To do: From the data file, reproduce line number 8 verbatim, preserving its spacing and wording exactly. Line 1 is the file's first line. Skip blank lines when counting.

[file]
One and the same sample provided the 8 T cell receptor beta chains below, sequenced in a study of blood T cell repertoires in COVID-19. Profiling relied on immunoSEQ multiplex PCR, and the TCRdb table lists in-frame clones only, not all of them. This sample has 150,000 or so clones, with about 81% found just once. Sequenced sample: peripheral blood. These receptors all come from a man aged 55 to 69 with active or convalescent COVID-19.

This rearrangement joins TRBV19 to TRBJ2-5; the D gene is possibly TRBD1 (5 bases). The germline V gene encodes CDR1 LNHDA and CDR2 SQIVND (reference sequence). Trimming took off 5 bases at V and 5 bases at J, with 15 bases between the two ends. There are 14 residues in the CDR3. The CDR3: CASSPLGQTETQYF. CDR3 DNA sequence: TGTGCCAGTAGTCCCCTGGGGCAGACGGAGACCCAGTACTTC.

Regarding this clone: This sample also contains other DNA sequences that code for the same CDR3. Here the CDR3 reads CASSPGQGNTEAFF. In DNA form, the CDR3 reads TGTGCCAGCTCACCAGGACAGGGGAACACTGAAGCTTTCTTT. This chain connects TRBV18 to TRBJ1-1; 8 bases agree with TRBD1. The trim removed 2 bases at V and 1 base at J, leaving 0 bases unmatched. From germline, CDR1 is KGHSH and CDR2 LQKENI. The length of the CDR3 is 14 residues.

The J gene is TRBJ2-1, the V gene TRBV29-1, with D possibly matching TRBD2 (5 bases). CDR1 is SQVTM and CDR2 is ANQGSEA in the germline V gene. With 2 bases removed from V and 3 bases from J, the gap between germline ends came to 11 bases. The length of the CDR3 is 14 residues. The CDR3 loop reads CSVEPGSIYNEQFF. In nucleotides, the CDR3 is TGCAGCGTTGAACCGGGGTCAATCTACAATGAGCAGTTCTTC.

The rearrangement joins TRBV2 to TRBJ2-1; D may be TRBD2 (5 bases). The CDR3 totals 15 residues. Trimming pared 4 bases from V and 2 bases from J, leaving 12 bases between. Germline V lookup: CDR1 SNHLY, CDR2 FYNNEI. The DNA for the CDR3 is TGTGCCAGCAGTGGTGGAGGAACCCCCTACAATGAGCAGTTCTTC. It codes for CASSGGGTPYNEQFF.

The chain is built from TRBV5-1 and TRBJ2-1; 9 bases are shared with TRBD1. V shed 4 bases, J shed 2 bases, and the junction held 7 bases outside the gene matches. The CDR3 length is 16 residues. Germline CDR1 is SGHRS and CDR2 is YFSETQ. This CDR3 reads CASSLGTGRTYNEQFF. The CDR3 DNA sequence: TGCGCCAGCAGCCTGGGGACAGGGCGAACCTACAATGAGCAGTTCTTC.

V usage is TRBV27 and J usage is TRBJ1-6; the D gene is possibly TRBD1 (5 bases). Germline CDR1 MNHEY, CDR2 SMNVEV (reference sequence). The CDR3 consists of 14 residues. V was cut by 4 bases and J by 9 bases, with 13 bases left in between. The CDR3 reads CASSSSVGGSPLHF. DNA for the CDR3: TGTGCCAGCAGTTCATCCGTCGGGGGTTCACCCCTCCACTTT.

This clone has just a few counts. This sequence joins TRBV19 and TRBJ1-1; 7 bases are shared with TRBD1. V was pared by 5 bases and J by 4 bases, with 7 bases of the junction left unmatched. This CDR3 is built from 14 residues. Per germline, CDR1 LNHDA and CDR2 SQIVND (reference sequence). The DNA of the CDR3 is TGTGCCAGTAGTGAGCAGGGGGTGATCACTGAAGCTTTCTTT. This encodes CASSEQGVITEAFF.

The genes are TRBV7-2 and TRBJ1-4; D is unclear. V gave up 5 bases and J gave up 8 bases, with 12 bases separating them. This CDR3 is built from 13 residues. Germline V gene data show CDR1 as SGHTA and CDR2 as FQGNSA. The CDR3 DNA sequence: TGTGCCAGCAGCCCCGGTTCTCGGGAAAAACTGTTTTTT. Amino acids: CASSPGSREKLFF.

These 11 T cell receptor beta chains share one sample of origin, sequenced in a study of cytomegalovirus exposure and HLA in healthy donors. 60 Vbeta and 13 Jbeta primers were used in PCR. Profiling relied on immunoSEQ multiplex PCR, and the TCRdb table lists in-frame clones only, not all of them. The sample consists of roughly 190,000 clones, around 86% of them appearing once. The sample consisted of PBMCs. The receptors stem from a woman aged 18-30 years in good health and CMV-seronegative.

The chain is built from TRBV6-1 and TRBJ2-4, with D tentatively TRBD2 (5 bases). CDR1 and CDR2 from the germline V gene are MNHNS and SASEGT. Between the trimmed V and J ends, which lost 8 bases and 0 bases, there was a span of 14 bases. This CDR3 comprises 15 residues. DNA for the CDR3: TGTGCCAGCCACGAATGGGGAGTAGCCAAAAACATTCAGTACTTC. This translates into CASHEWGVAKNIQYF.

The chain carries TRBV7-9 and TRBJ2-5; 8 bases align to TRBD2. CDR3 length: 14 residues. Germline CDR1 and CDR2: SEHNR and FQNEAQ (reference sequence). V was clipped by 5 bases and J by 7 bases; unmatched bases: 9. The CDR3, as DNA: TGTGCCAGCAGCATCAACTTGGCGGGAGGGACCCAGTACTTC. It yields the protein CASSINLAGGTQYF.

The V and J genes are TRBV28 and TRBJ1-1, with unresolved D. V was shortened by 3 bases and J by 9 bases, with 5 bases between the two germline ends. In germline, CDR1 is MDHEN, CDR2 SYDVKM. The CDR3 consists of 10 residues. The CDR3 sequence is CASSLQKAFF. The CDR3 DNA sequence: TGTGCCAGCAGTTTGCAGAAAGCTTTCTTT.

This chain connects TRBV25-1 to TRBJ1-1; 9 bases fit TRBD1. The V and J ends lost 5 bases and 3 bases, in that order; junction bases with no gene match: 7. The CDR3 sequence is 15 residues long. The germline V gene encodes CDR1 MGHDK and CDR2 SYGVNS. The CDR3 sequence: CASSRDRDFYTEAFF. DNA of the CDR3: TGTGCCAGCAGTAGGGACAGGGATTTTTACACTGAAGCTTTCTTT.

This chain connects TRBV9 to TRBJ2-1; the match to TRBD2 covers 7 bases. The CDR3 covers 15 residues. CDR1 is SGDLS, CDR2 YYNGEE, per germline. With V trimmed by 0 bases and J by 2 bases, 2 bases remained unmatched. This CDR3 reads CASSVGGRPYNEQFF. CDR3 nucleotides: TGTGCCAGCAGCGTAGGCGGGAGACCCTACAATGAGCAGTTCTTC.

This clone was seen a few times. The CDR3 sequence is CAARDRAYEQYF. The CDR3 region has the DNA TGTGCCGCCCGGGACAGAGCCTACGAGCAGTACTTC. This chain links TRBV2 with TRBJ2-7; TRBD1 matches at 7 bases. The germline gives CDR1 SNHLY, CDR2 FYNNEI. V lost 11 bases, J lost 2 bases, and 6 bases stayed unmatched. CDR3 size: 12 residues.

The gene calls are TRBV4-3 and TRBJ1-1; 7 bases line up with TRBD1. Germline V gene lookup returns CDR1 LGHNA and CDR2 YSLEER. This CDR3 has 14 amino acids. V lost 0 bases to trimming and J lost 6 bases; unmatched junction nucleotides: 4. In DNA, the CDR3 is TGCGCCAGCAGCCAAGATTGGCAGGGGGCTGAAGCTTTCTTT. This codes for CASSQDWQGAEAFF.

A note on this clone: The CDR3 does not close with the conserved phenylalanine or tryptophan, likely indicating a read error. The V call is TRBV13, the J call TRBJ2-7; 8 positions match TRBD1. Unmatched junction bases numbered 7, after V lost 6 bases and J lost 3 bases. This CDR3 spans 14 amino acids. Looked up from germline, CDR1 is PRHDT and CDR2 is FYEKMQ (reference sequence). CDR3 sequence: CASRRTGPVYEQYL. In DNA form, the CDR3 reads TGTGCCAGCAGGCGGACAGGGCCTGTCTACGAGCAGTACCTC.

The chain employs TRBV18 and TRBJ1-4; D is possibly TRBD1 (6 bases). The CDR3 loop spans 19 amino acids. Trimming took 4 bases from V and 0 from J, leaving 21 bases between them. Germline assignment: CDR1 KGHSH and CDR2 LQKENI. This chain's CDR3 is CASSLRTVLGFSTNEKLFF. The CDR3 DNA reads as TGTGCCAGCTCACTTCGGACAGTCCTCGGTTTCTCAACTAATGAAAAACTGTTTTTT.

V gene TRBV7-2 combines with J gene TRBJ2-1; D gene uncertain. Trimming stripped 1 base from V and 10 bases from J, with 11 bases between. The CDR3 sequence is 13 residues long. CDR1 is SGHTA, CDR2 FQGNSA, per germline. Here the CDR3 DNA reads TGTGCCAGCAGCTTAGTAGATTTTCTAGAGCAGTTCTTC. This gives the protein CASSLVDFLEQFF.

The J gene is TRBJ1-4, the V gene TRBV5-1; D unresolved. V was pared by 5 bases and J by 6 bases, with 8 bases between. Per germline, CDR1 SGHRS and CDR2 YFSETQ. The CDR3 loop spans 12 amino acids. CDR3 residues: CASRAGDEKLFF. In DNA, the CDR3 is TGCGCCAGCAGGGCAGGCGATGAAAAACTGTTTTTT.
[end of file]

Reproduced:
This clone has just a few counts. This sequence joins TRBV19 and TRBJ1-1; 7 bases are shared with TRBD1. V was pared by 5 bases and J by 4 bases, with 7 bases of the junction left unmatched. This CDR3 is built from 14 residues. Per germline, CDR1 LNHDA and CDR2 SQIVND (reference sequence). The DNA of the CDR3 is TGTGCCAGTAGTGAGCAGGGGGTGATCACTGAAGCTTTCTTT. This encodes CASSEQGVITEAFF.